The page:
Capitalization has a long and sordid history, but generally a well-known meaning: the use of a Capital Letter places Emphasis on a Word. The stylistic guidelines regarding when it’s proper to use upper case and when not to differ widely from language to language and culture to culture.

HOWEVER, there is a right time and a wrong time to use capital letters.*

The Right Time to Use Capital Letters

Proper names and personifications – Ask yourself these questions:
• Is the word a name for someone you know or a person that theoretically exists (even though you haven’t personally met them)?
• Is it a trademarked phrase or name for a company, brand, or entity?
• Does it refer to a movement that exists in one place only in history, such as the Age of Enlightenment or Postmodernism?

If not, don’t capitalize it.

Titles (before, not after names) – I know it’s tempting to associate capital letters with important people, but technically capital letters are used to emphasize something or someone specific. For example, if you are referring to the president, then it works like this:

Example (right): President and Commander in Chief Barack Obama came to visit us.

But, if you aren’t referring to a specific president, but rather the fact that Obama is a president, you use capital letters like this:

Example (right): Barack Obama, president and commander in chief, came to visit us. (I didn’t make the rules—blame the style guides.)

The beginning of sentences – Here is where I pose the thinking question: Why do you think capital letters are used to begin sentences? Bonus question: Why are sentences that fall after a colon capitalized?**

The pronoun I – Since we are referencing a specific person, ourselves, it probably makes sense that we capitalize it. One does wonder, however, what that says about us and our culture…


Generalizations, such as specialties listed in a sentence or paragraph:

Example (wrong): The doctors at U of U Health Care specialize in Radiology, Neurosurgery, and Irritable Bowel Syndrome.

All of these specialties are general specialties (not that they aren’t still special); they don’t refer to a specific person, a trademarked company, or patent, so they should not be capitalized.

Titles after names: 

Example (wrong): Joe Jones, MD, Dean of the Department of Punctuation, requested that students express greater respect for the use of uppercase.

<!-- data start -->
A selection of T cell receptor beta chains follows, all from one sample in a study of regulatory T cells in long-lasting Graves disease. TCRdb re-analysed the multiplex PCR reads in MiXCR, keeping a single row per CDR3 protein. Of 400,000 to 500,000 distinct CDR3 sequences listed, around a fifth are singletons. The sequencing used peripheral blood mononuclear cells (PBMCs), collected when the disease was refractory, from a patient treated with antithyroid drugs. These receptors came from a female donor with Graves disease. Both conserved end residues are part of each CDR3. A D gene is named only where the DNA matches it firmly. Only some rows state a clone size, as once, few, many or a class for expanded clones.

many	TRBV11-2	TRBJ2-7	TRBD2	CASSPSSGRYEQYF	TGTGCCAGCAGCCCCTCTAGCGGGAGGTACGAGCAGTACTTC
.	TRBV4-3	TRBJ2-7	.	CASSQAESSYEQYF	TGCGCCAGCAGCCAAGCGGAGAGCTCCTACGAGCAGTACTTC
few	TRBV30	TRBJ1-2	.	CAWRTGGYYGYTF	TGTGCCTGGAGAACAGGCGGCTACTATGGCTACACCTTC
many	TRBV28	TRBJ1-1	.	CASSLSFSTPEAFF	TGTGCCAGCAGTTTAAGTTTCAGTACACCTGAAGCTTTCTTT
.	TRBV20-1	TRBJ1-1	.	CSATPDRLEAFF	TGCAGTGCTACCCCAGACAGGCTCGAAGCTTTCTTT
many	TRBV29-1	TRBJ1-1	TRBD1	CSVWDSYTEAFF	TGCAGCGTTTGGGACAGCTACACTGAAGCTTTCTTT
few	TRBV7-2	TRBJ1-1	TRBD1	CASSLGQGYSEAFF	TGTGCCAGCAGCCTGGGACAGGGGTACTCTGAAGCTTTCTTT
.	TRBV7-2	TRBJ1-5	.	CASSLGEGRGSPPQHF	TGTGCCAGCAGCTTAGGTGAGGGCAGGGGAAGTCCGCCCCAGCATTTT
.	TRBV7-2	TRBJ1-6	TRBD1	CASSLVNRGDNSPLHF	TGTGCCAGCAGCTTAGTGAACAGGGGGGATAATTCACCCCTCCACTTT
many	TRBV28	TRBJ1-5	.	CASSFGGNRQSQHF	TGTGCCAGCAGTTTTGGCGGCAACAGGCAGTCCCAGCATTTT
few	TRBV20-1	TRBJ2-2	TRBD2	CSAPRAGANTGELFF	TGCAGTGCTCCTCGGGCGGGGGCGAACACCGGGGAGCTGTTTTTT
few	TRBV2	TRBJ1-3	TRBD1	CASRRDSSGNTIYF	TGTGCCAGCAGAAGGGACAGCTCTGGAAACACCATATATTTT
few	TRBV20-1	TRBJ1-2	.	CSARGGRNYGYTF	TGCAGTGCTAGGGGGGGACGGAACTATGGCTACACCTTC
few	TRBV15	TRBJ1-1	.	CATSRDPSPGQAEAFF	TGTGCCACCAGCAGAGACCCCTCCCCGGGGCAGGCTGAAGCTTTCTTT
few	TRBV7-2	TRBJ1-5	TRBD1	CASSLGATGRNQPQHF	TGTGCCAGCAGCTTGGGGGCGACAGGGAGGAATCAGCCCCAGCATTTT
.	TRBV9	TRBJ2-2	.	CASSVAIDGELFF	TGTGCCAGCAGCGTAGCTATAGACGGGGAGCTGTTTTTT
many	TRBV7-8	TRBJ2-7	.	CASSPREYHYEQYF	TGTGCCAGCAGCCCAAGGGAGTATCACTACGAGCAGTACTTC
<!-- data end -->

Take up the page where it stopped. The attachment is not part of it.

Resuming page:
While the Department of Punctuation, since it refers to a specific if fictional department, can be capitalized, the word dean, since it falls after the current dean’s name, refers to the general position of dean, not the Dean Joe Jones himself.


This is a more recent use of capitalization stemming from our ever more frequent messaging with typed symbols to express ourselves as opposed to talking on the phone or in person where our body language can express tone or attitude.

Take a quick browse back over those paragraphs above. Which are easiest to read? Which are More Difficult to Make Out or Skim (a technique we frequently use in reading and not just on the web)?

Conclusion / CONCLUSION

The use of uppercase is a practice to be respected, particularly in formal or business writing. While legalese and, occasionally, bureaucratese can get away with almost everything, we regular peeps must abide by writing style guides to be respected as professionals in whatever sphere we adhere to.

Oh, and if you have a bit of time, read this highly entertaining article about the origins and use of caps lock: I TURNED CAPS LOCK ON FOR A WEEK AND EVERYONE HATED IT via @thisisfusion. It might change the way you type.

*I invite you to enjoy the dramatization—I think it adds to this piece. At least I hope you laugh.

**A: The use of a colon generally indicates an independent clause or sentence (the colon acts as the equivalent of an equals sign); independent sentences are almost always capitalized, except after a semi-colon. (Don’t you love English with all these exceptions and rules and best practices?)

Previously published on Pulse, University of Utah Health Care; used with permission.